The stock is getting whacked this morning - at last check down 17.5 percent, to $6.30 (it had been as low as $5.76). The reason behind the plunge is more speculation among traders that the Calabasas-based company needs more cash to stay afloat, and that tighter lending restrictions might put it over the edge. As it has in the past, Countrywide denies any substance to the Chapter 11 rumors, which seem to be originating within the complex arena of credit-default swaps. Basically, those are bets about a company's ability to repay debt. From Bloomberg:
Credit-default swaps tied to Countrywide's debt soared to a record as investors demanded as much as 30 percent upfront and 5 percent a year to protect from a Countrywide default for five years, according to broker Phoenix Partners Group in New York. Yesterday, investors were demanding 20 percent upfront and 5 percent a year. Contracts trade on upfront payments when the market sees a high risk of default.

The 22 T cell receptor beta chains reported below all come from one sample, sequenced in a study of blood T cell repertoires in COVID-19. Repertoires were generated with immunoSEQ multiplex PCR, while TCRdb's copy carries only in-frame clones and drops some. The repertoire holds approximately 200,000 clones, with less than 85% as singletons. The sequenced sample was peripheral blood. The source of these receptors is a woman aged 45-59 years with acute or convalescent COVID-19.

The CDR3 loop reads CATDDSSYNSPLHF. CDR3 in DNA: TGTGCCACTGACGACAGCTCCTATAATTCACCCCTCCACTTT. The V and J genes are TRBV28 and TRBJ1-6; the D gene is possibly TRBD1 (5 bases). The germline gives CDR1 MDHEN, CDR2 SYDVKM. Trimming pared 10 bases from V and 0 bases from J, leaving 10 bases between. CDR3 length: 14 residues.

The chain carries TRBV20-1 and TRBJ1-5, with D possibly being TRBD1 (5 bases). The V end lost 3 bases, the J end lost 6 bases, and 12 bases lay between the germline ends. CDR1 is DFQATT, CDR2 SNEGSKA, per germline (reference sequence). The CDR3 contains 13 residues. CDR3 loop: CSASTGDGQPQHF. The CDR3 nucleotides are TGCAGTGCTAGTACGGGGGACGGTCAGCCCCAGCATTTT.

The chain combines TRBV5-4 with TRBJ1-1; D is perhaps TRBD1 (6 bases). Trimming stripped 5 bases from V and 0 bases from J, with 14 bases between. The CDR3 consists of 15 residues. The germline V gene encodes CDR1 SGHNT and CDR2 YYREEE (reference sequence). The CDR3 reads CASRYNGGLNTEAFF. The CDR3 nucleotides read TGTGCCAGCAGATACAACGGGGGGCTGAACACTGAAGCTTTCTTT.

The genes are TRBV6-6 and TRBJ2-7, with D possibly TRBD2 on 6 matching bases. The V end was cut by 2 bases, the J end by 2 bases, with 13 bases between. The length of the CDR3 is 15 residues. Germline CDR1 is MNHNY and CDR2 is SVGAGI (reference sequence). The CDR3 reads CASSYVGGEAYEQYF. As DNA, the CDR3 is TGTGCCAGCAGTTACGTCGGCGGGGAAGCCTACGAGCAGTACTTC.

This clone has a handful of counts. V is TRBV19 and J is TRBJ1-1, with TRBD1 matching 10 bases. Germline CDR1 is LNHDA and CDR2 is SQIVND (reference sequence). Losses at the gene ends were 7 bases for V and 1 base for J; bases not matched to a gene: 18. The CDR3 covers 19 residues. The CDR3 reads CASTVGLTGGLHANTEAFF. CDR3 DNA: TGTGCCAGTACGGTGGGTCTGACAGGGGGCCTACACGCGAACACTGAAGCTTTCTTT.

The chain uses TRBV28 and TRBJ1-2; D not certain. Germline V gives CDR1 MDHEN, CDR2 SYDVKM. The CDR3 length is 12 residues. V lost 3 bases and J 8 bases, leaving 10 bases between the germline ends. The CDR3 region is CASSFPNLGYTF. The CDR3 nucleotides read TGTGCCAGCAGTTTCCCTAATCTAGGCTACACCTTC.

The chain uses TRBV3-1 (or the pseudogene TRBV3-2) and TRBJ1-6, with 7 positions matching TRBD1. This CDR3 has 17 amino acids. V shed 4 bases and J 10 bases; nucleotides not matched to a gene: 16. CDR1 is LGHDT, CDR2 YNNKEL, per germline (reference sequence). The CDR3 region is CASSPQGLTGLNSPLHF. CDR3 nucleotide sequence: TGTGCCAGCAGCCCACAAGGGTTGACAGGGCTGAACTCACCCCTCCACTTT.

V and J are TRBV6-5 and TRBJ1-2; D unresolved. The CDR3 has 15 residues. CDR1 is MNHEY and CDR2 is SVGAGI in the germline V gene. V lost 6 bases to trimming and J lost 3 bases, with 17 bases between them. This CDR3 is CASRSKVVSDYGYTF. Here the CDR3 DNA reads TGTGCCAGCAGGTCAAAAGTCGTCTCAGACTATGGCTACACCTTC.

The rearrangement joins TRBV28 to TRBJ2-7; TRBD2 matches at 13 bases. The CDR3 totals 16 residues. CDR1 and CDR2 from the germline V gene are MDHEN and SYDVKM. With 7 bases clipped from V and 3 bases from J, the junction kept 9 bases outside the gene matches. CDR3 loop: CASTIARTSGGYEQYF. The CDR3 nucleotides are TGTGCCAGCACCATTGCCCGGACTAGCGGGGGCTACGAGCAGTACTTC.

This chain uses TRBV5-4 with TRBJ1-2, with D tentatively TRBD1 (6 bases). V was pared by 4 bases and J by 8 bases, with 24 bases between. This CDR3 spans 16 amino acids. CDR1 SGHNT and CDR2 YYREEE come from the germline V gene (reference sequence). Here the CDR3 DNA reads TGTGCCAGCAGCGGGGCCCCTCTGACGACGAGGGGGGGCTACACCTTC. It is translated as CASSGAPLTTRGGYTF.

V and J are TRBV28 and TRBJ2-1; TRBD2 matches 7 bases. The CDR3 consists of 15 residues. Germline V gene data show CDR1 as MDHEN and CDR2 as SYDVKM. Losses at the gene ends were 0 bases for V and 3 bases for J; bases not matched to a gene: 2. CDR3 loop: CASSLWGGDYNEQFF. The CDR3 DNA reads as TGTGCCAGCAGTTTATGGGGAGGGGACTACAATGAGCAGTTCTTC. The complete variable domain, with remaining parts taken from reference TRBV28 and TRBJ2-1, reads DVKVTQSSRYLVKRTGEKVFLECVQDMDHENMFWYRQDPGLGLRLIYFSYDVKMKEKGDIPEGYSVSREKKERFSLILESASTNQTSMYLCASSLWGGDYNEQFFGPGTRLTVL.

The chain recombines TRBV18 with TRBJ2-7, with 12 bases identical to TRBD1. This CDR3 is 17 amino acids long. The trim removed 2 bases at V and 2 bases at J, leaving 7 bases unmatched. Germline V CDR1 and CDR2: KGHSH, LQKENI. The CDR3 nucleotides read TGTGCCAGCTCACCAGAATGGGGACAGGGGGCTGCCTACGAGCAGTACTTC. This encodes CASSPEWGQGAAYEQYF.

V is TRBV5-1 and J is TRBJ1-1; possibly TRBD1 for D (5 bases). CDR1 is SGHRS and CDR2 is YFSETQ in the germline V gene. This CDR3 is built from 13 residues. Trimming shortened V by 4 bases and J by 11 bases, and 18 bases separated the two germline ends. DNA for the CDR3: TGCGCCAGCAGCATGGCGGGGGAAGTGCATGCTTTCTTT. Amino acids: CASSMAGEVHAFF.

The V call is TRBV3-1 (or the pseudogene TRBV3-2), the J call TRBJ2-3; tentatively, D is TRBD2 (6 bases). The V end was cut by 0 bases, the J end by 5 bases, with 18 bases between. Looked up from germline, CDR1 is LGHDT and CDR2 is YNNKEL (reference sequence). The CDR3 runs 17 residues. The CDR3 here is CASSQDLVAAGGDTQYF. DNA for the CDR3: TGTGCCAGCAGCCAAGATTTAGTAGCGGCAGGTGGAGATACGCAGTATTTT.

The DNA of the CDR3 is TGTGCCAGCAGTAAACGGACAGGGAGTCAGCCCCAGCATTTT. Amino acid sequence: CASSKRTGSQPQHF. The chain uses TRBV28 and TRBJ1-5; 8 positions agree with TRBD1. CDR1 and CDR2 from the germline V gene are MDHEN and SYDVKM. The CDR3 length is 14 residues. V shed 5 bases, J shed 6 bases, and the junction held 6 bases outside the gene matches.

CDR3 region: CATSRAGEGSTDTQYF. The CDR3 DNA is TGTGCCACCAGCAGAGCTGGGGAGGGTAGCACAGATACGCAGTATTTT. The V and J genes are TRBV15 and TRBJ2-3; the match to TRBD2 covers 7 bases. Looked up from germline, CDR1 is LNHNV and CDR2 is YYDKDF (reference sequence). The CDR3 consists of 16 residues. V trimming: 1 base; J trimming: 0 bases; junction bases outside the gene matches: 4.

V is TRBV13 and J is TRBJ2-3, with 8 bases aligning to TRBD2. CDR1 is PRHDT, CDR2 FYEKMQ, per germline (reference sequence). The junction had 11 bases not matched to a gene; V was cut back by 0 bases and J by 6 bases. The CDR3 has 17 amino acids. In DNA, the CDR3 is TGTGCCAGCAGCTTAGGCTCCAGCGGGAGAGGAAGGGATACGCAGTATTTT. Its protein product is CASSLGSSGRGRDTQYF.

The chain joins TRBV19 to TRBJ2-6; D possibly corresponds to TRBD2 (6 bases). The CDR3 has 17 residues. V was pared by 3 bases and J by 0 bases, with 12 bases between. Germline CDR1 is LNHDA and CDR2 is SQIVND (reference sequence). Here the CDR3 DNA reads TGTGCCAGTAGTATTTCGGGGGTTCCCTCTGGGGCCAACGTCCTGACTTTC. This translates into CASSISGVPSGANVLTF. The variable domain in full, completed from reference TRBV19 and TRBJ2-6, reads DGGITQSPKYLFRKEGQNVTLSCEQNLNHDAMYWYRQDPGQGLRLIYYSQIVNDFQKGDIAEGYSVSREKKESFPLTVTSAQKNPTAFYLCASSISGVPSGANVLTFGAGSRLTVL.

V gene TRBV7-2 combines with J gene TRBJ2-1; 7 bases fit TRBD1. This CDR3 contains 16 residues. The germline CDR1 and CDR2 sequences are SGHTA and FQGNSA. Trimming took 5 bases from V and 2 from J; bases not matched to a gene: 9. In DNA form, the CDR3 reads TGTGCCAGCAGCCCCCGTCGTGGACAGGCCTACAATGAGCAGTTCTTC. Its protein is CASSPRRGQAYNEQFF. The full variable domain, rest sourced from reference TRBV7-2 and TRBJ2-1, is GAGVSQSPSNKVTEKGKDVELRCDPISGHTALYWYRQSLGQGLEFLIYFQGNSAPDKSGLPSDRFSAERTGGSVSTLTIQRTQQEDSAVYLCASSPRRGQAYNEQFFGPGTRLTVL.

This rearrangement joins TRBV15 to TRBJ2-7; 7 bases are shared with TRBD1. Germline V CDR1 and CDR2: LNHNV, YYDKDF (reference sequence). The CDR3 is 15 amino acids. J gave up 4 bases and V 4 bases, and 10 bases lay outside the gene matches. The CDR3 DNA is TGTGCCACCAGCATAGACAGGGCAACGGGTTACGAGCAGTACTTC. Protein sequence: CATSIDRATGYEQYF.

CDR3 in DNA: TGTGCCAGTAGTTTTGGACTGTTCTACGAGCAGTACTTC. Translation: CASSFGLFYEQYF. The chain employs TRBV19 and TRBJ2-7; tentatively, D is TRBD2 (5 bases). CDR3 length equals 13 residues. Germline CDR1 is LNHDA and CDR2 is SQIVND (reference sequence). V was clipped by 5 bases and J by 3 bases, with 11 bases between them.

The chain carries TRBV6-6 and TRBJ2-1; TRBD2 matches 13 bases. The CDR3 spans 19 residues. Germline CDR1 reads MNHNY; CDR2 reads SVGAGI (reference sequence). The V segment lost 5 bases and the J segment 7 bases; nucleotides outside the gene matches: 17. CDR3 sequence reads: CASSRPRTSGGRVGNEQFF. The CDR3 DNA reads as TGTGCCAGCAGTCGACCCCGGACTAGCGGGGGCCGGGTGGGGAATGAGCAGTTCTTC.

You might recall that Countrywide has tapped emergency credit lines and got a bailout from Bank of America Corp. By the way, BofA is down today as well.
*Update: Joe Kinahan, chief derivatives strategist for Thinkorswim, tells Marketbeat's David Gaffen that there was heavy buying of put options — the right to sell a stock. Volume in the four most active January put options comes to around 45,000 contracts, compared with around 24,000 in call options (the right to buy a stock). “These are speculative trades, and volatility is through the roof,” Kinahan says. “It’s almost a panic situation.”
Countrywide close: The stock finished the day down 27.7 percent, to $5.60.